Councilmember Carroll Fife, who said she was “barely” in agreement with the resolution due to displacement worries and constituent opposition, ended up supporting the new meters because they would provide revenue to pay for lake maintenance and to support Black vendors at the lake. 25% of the net meter revenue will go to a new program to support street vendors.

Fife said that adding meters will not solve all of the issues around the lake, especially traffic enforcement or the reduction of anti-social behavior by “a few bad actors.” 

“The reality is that the Oakland Police Department is not going to do that work. OPD officers are not going to enforce low-level crimes and that’s been a big sticking point for some of the constituents who live around the lake,” she said. With 30% of the net revenue from meter fines going to a Park Steward program, Fife said the meters could improve enforcement and personal behavior around the lake.  

While more than a dozen meters will be physically bolted onto the ground for a cost of close to a million dollars, the council chose to designate the project as a pilot program. There will be a six-month and one-year review of data to learn about who is and is not using the meters, the amount of revenue gained by the city, and the most high-in-demand times. This will help councilmembers determine whether lakegoers’ fears about displacement are true or not and whether the meters can actually produce enough revenue to fund park maintenance, equity programs, and nearby traffic safety improvements.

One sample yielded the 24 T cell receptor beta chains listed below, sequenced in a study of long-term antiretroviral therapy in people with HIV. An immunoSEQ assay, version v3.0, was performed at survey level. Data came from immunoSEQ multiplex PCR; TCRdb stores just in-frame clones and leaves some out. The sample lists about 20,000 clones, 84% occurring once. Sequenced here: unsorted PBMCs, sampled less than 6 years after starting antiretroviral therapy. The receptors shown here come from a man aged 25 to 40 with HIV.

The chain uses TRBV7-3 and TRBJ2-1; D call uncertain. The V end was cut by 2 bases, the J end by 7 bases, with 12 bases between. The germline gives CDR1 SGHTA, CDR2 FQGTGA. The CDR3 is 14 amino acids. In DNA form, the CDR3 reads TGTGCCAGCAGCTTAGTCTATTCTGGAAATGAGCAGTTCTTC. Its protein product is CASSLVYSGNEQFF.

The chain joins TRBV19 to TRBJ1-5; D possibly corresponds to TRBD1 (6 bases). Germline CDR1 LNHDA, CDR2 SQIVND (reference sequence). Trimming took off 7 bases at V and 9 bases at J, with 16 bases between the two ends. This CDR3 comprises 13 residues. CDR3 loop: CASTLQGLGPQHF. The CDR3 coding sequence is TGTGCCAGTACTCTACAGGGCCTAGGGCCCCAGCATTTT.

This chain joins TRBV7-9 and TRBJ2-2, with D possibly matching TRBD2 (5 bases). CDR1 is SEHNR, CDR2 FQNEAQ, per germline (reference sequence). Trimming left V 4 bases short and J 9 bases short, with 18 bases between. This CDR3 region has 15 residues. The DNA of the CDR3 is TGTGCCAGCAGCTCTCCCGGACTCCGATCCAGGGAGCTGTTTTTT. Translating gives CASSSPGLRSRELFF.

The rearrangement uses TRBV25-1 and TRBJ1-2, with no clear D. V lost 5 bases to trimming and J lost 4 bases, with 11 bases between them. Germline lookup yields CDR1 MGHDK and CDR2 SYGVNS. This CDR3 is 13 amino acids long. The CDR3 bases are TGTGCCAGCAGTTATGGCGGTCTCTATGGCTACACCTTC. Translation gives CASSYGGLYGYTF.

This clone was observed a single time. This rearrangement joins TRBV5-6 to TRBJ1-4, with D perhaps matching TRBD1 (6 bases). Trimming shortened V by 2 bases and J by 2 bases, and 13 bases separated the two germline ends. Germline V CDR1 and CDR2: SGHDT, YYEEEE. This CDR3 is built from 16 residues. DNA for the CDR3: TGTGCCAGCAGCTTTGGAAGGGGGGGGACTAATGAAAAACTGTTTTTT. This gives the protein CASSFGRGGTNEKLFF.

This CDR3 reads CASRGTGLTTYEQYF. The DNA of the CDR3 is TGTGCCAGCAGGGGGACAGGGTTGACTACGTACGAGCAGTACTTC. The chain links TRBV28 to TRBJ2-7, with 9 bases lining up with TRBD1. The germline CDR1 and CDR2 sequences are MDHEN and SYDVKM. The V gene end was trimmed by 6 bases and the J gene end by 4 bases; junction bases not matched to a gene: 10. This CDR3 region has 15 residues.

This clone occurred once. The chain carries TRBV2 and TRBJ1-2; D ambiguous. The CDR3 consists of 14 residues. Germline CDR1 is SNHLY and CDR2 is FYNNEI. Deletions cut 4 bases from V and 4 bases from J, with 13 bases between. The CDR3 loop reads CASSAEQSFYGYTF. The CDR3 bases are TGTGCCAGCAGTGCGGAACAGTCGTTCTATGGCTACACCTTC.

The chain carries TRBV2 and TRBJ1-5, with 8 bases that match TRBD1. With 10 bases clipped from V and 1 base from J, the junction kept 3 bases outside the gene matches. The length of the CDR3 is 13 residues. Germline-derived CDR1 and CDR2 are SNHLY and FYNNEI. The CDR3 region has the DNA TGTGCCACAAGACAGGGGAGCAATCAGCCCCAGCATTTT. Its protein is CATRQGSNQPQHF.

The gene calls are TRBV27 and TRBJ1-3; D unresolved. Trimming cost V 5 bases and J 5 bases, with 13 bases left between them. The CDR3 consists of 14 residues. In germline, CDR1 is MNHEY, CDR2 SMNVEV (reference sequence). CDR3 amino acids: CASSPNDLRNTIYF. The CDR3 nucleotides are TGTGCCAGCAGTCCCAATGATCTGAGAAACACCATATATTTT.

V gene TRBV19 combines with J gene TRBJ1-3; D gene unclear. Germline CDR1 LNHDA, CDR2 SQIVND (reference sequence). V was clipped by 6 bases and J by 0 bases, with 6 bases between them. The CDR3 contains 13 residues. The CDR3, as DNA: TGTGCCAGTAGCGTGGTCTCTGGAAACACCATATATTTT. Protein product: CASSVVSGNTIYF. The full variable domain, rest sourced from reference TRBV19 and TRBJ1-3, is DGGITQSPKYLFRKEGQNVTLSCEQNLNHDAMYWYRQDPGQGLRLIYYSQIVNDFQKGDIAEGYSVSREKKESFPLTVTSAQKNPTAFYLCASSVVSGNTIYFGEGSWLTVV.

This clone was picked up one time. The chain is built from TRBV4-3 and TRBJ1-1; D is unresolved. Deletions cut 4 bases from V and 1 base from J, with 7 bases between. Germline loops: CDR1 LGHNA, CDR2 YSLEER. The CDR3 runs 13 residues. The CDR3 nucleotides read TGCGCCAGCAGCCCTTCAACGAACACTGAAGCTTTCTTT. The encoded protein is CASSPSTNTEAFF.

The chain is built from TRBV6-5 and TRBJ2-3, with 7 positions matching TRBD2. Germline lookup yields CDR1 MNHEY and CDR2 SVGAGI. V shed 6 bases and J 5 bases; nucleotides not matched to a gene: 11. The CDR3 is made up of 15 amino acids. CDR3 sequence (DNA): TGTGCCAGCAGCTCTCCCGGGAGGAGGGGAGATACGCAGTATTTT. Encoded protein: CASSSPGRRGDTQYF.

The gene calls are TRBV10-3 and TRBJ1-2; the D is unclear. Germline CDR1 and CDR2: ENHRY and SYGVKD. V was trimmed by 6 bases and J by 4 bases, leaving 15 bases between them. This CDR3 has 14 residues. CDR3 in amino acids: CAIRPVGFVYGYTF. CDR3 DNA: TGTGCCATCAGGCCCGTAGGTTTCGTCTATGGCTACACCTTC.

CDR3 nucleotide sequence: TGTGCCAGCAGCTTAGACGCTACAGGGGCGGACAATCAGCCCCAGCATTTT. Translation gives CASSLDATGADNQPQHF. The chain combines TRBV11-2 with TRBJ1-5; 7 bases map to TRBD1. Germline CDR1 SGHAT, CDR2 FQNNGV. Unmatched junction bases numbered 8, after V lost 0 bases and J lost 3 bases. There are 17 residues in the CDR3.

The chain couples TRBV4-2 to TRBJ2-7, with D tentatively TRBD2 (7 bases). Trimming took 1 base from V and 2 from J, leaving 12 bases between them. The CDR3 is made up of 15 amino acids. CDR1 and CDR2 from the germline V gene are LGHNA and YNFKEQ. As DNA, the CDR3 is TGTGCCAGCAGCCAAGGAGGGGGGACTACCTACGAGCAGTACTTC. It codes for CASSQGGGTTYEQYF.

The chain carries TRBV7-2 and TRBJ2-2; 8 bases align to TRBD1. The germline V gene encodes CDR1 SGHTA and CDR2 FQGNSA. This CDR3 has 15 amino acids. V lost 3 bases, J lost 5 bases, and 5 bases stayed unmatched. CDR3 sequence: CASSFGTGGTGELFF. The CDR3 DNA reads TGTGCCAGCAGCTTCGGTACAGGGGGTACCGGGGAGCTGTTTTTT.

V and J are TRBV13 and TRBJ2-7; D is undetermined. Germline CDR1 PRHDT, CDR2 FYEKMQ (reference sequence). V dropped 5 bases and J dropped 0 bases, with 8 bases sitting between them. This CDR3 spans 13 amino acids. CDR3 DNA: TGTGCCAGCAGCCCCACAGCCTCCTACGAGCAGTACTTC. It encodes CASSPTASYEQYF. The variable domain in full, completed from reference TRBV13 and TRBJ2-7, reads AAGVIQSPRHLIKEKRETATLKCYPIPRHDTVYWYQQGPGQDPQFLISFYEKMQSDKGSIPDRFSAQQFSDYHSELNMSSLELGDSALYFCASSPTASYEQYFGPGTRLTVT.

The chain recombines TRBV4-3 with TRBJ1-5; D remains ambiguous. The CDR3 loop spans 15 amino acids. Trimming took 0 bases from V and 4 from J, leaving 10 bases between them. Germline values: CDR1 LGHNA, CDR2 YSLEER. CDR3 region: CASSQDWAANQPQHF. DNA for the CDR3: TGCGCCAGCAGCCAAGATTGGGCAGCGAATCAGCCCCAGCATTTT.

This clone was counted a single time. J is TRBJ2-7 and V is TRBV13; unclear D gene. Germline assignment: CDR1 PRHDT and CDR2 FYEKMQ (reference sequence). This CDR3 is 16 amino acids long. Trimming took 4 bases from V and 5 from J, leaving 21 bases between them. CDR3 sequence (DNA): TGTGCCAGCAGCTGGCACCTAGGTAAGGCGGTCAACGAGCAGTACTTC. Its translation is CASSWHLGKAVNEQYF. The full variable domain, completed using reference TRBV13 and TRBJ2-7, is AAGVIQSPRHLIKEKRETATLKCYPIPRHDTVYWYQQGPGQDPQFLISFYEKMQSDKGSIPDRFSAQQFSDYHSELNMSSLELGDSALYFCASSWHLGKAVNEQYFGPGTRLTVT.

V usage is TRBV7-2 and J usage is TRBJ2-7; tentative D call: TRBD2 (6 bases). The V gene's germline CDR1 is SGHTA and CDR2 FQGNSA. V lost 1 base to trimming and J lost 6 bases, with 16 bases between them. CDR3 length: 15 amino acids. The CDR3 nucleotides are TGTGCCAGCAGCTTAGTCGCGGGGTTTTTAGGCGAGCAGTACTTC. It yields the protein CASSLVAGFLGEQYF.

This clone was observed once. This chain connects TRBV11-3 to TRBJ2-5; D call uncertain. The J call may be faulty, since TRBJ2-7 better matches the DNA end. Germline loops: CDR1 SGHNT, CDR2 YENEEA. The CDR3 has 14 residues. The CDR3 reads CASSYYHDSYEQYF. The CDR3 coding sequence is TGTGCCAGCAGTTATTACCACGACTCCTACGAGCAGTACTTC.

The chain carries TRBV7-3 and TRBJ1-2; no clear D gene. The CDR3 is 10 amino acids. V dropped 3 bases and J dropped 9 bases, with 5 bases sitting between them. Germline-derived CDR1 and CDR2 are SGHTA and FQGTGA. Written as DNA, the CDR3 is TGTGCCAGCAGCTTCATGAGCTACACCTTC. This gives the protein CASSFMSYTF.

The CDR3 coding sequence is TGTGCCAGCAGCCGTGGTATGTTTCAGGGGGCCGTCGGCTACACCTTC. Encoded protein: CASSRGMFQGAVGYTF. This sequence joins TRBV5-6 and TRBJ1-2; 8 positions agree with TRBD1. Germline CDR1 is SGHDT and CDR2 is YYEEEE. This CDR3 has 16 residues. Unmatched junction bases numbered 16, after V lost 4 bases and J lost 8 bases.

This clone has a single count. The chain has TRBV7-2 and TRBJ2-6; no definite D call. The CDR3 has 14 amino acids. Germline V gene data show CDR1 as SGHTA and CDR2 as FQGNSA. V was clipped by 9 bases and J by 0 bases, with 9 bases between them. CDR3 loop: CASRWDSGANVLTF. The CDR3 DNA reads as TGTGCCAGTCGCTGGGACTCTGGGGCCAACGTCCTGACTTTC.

As part of the quarter of net revenue supporting the new vendor program, the city also pledged to mitigate displacement worries by working with AC Transit to find ways to discount transit fares to Lake Merritt on weekends for residents. OakDOT’s Michael Ford said that a specific proposal is not yet ready due to a recent staff vacation absences. He did not say whether the city will make sure the transport discount would come into effect before the parking meters are added in September.

Jose Fermoso is a 2021 Knight-Wallace Fellow reporting on traffic and road safety for The Oaklandside. His work covering tech and culture has appeared in publications including The Guardian, The New York Times, and One Zero. Born and raised in Oakland, Jose has also worked on the bestselling unauthorized biography of Apple's Jony Ive and led all content initiatives at App Academy, the top U.S. coding boot camp. He is the host and creator of the El Progreso podcast, a new show featuring in-depth narrative stories and interviews about and from the perspective of the Latinx community.